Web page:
Indiana is the team that most people have been focusing on as a national championship contender all season long. Led by Cody Zeller and Victor Oladipo -- two candidates for player of the year -- Indiana can score in a number of ways. They like to get out and run, but they can also score in the halfcourt as long as they don’t forget about getting the ball to Zeller inside. It took Indiana a little while to rack up some road wins, but they eventually won games at Ohio State, Michigan State, and Michigan. Very few teams in the country have wins like that on their resume. The recipe, however, is out there on how to beat them. Wisconsin’s done it twice by slowing the game down and beating up Indiana with a methodical attack. Indiana’s now lost three of its last six games and while they play in the toughest conference in the country, one expects better from them given the talent.
The rest of the region is deep. Miami became the first team to not earn a #1 seed after winning both the ACC regular season and conference tournament. They’re experienced with four seniors in their starting lineup and a senior and junior coming off the bench. And that whole group doesn’t include their best player, sophomore point guard Shane Larkin. He runs the team at a high level and came through in a big way during Sunday’s ACC Final against North Carolina. Like Indiana, they can score in a number of ways, which is very important as teams focus on stopping your strengths in tournament play. In the end, I’ll look for Miami to advance to their first Final Four in Atlanta because I think Indiana’s guards just aren’t on the same level as Miami’s.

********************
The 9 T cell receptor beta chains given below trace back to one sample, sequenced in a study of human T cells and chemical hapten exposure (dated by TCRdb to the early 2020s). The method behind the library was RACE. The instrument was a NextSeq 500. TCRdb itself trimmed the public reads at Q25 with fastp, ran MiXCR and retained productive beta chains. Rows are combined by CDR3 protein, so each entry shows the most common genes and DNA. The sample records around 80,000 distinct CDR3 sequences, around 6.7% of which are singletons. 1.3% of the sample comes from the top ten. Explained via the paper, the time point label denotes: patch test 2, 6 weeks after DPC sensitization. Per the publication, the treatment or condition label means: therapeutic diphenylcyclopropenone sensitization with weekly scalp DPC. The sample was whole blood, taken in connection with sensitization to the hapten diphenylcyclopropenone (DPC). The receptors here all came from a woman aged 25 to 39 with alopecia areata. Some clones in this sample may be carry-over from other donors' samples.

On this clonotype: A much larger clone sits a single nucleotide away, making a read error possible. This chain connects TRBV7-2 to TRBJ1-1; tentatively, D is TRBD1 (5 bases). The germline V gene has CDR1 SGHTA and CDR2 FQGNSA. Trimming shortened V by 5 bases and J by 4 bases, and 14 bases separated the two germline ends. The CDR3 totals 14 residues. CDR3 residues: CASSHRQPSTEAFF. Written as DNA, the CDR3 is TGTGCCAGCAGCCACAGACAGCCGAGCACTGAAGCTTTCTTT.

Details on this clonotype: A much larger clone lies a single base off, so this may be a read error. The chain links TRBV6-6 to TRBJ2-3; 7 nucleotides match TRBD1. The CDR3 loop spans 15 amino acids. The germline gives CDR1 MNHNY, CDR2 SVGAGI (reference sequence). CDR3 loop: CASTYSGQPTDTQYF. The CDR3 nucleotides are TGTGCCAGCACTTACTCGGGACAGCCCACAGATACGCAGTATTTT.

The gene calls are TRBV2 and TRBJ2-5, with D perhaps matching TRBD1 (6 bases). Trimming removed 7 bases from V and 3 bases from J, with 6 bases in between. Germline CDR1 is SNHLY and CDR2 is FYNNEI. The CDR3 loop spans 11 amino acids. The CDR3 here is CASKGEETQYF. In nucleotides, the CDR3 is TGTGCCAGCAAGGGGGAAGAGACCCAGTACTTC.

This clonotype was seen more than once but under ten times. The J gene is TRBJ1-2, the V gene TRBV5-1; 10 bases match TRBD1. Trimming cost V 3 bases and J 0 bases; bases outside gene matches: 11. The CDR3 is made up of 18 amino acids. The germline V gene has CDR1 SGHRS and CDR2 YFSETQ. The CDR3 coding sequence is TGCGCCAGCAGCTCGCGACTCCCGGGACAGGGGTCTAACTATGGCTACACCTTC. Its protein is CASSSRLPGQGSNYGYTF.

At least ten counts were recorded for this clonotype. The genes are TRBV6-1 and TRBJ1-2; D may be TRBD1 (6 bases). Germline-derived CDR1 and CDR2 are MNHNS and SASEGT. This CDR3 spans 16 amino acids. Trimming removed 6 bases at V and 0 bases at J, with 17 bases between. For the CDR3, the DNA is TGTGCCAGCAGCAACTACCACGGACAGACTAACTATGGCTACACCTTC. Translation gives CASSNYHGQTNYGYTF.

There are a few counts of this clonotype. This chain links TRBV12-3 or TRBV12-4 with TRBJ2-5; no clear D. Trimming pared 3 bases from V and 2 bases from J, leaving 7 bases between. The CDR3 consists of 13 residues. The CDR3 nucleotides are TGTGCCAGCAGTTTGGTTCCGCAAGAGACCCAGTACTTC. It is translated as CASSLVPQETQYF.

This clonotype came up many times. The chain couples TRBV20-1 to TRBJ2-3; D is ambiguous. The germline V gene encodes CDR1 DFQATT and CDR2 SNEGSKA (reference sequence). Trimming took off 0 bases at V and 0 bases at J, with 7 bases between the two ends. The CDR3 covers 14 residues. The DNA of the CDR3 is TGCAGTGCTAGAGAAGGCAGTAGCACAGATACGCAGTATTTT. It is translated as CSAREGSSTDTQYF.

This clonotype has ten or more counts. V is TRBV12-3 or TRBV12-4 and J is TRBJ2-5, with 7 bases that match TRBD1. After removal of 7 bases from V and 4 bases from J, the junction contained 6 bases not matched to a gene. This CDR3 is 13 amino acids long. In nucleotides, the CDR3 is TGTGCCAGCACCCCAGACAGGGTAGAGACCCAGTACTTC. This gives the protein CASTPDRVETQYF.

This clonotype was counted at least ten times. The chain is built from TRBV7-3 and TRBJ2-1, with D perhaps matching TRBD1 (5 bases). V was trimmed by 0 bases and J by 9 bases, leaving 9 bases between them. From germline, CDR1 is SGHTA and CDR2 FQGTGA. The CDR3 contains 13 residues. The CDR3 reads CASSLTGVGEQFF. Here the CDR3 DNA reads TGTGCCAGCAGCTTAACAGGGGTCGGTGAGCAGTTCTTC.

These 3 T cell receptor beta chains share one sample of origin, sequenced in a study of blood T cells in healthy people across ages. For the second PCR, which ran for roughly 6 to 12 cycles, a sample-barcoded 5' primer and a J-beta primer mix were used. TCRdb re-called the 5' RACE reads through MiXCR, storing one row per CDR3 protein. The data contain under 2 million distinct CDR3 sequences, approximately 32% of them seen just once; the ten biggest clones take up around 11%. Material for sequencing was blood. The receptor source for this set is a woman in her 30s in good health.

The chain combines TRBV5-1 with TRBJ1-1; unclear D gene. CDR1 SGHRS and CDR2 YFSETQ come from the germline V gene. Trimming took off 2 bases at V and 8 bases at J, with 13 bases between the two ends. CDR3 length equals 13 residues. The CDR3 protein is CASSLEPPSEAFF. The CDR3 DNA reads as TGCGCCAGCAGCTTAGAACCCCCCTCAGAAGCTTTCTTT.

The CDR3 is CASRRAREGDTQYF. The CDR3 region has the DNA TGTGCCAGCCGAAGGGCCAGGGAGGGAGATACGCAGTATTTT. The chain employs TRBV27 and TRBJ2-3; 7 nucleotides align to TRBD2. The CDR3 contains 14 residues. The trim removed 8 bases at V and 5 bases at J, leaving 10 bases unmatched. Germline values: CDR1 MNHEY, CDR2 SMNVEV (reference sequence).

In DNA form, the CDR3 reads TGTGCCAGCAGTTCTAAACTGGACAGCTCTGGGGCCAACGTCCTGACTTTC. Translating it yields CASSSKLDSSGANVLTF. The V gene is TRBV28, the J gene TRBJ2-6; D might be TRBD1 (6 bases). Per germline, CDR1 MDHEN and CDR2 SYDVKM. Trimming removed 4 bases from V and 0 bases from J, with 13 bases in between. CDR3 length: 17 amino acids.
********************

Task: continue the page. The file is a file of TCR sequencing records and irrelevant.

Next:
Marquette is the weakest #3 seed in the bracket and might have trouble making it out of the first weekend. Syracuse has plenty of talent, but lacks an interior scorer. The meltdown at Madison Square Garden against Louisville was somewhat disappointing, but they certainly are capable of beating anyone. Butler has Brad Stevens, which means they’re capable of upsetting anyone due to high-level coaching. The odds in this region generally suck for the underdogs and since I’m not really high on any of them, I can’t recommend any futures plays to win the region.
First round upset that will happen: California over UNLV
UNLV has spent a large portion of the season trying to figure out its identity. For some reason, coach Dave Rice took the team’s best player from last year, Mike Moser, and completely marginalized him. Anthony Bennett is a great player, probably more talented than Moser, but it’s a shame Moser and Bennett haven’t worked out that well together. As good as the Mountain West has been, California has the ability to upset the Runnin’ Rebels because of stellar guard play. Allen Crabbe and Justin Cobbs are a dynamic backcourt that can score in bunches. The committee also didn’t do UNLV any favors by sending them out to a court about 30 minutes from Cal’s campus. I guess higher seeding isn’t what it used to be.
First round upset that won't happen: Bucknell over Butler
Brad Stevens is as good of an Xs and Os coach as there is in the country. If you give him four days to prepare for a team, he’ll know them in and out. Bucknell’s best player is 6’11” center Mike Muscala, who averages a double-double. Stevens will find a way to neutralize Muscala by throwing Andrew Smith, Erik Fromm, and whoever else Stevens needs to use to defend him.
Best Non-Bracket Bets:
Colorado (+1.5) over Illinois – Illinois is over-seeded because of wins against Gonzaga and Indiana along with the Big Ten being considered the best conference in the country. They also lost their last three road games. Colorado is an experienced team who has made the tournament before and is primed to pull off the upset.
Butler -3.5 over Bucknell – In Brad Stevens we trust.
California (+3) UNLV – Guards win in March. California has the major edge in that respect.